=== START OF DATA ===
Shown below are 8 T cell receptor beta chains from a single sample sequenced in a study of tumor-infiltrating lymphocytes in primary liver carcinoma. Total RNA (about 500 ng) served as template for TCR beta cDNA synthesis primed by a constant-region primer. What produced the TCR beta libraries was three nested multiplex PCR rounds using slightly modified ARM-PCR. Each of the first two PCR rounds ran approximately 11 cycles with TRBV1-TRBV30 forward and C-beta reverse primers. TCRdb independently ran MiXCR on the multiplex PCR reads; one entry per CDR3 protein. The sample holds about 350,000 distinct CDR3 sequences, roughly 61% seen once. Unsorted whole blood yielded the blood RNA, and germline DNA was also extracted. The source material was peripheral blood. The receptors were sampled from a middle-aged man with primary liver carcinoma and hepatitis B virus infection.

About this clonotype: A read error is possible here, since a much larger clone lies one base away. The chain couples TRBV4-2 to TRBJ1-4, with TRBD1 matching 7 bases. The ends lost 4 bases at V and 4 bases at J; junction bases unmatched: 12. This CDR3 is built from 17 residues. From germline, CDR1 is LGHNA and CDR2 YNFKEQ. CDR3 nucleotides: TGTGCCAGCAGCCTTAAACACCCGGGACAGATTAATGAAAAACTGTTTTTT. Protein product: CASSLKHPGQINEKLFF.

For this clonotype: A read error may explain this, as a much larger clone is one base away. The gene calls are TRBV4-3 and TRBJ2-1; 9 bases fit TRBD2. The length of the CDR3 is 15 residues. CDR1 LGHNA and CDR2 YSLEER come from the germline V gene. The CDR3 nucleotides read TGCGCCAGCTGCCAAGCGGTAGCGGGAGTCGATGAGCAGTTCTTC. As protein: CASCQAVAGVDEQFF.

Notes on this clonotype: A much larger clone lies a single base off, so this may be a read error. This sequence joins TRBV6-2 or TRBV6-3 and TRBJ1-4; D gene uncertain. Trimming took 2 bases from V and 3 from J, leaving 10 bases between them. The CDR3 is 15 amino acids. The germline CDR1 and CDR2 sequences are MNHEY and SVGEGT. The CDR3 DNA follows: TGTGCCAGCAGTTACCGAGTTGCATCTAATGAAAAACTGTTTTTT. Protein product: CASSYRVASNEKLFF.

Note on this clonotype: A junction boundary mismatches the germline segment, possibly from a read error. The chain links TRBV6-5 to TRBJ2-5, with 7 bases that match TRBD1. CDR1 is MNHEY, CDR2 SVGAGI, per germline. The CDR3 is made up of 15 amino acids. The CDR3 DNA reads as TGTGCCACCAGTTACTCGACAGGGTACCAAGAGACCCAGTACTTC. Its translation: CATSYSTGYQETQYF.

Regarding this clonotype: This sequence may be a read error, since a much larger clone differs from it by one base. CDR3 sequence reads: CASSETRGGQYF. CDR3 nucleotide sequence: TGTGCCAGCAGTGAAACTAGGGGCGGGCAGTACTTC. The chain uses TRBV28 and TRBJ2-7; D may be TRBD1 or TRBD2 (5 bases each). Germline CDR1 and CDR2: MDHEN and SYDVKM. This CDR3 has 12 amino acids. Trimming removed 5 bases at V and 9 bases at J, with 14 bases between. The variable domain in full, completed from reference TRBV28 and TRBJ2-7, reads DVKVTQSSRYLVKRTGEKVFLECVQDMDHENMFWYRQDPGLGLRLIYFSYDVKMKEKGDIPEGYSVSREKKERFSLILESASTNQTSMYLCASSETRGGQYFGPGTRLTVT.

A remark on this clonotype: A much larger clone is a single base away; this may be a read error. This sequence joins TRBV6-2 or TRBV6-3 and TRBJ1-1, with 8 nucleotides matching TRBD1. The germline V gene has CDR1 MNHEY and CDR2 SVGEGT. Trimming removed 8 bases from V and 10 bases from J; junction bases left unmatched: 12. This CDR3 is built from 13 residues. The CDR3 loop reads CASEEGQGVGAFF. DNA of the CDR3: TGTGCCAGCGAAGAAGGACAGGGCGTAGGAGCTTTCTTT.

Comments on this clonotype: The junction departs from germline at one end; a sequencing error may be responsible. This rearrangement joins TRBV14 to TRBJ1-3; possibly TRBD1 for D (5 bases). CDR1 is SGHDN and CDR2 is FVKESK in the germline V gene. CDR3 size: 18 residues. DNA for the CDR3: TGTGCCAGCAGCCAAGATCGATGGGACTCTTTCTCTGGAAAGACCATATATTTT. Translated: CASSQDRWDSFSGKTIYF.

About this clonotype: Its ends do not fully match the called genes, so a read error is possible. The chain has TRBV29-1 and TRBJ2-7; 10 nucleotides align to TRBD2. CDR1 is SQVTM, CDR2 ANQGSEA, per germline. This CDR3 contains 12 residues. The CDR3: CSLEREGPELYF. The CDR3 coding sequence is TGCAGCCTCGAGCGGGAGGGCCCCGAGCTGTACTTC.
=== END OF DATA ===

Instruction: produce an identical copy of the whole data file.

Shown below are 8 T cell receptor beta chains from a single sample sequenced in a study of tumor-infiltrating lymphocytes in primary liver carcinoma. Total RNA (about 500 ng) served as template for TCR beta cDNA synthesis primed by a constant-region primer. What produced the TCR beta libraries was three nested multiplex PCR rounds using slightly modified ARM-PCR. Each of the first two PCR rounds ran approximately 11 cycles with TRBV1-TRBV30 forward and C-beta reverse primers. TCRdb independently ran MiXCR on the multiplex PCR reads; one entry per CDR3 protein. The sample holds about 350,000 distinct CDR3 sequences, roughly 61% seen once. Unsorted whole blood yielded the blood RNA, and germline DNA was also extracted. The source material was peripheral blood. The receptors were sampled from a middle-aged man with primary liver carcinoma and hepatitis B virus infection.

About this clonotype: A read error is possible here, since a much larger clone lies one base away. The chain couples TRBV4-2 to TRBJ1-4, with TRBD1 matching 7 bases. The ends lost 4 bases at V and 4 bases at J; junction bases unmatched: 12. This CDR3 is built from 17 residues. From germline, CDR1 is LGHNA and CDR2 YNFKEQ. CDR3 nucleotides: TGTGCCAGCAGCCTTAAACACCCGGGACAGATTAATGAAAAACTGTTTTTT. Protein product: CASSLKHPGQINEKLFF.

For this clonotype: A read error may explain this, as a much larger clone is one base away. The gene calls are TRBV4-3 and TRBJ2-1; 9 bases fit TRBD2. The length of the CDR3 is 15 residues. CDR1 LGHNA and CDR2 YSLEER come from the germline V gene. The CDR3 nucleotides read TGCGCCAGCTGCCAAGCGGTAGCGGGAGTCGATGAGCAGTTCTTC. As protein: CASCQAVAGVDEQFF.

Notes on this clonotype: A much larger clone lies a single base off, so this may be a read error. This sequence joins TRBV6-2 or TRBV6-3 and TRBJ1-4; D gene uncertain. Trimming took 2 bases from V and 3 from J, leaving 10 bases between them. The CDR3 is 15 amino acids. The germline CDR1 and CDR2 sequences are MNHEY and SVGEGT. The CDR3 DNA follows: TGTGCCAGCAGTTACCGAGTTGCATCTAATGAAAAACTGTTTTTT. Protein product: CASSYRVASNEKLFF.

Note on this clonotype: A junction boundary mismatches the germline segment, possibly from a read error. The chain links TRBV6-5 to TRBJ2-5, with 7 bases that match TRBD1. CDR1 is MNHEY, CDR2 SVGAGI, per germline. The CDR3 is made up of 15 amino acids. The CDR3 DNA reads as TGTGCCACCAGTTACTCGACAGGGTACCAAGAGACCCAGTACTTC. Its translation: CATSYSTGYQETQYF.

Regarding this clonotype: This sequence may be a read error, since a much larger clone differs from it by one base. CDR3 sequence reads: CASSETRGGQYF. CDR3 nucleotide sequence: TGTGCCAGCAGTGAAACTAGGGGCGGGCAGTACTTC. The chain uses TRBV28 and TRBJ2-7; D may be TRBD1 or TRBD2 (5 bases each). Germline CDR1 and CDR2: MDHEN and SYDVKM. This CDR3 has 12 amino acids. Trimming removed 5 bases at V and 9 bases at J, with 14 bases between. The variable domain in full, completed from reference TRBV28 and TRBJ2-7, reads DVKVTQSSRYLVKRTGEKVFLECVQDMDHENMFWYRQDPGLGLRLIYFSYDVKMKEKGDIPEGYSVSREKKERFSLILESASTNQTSMYLCASSETRGGQYFGPGTRLTVT.

A remark on this clonotype: A much larger clone is a single base away; this may be a read error. This sequence joins TRBV6-2 or TRBV6-3 and TRBJ1-1, with 8 nucleotides matching TRBD1. The germline V gene has CDR1 MNHEY and CDR2 SVGEGT. Trimming removed 8 bases from V and 10 bases from J; junction bases left unmatched: 12. This CDR3 is built from 13 residues. The CDR3 loop reads CASEEGQGVGAFF. DNA of the CDR3: TGTGCCAGCGAAGAAGGACAGGGCGTAGGAGCTTTCTTT.

Comments on this clonotype: The junction departs from germline at one end; a sequencing error may be responsible. This rearrangement joins TRBV14 to TRBJ1-3; possibly TRBD1 for D (5 bases). CDR1 is SGHDN and CDR2 is FVKESK in the germline V gene. CDR3 size: 18 residues. DNA for the CDR3: TGTGCCAGCAGCCAAGATCGATGGGACTCTTTCTCTGGAAAGACCATATATTTT. Translated: CASSQDRWDSFSGKTIYF.

About this clonotype: Its ends do not fully match the called genes, so a read error is possible. The chain has TRBV29-1 and TRBJ2-7; 10 nucleotides align to TRBD2. CDR1 is SQVTM, CDR2 ANQGSEA, per germline. This CDR3 contains 12 residues. The CDR3: CSLEREGPELYF. The CDR3 coding sequence is TGCAGCCTCGAGCGGGAGGGCCCCGAGCTGTACTTC.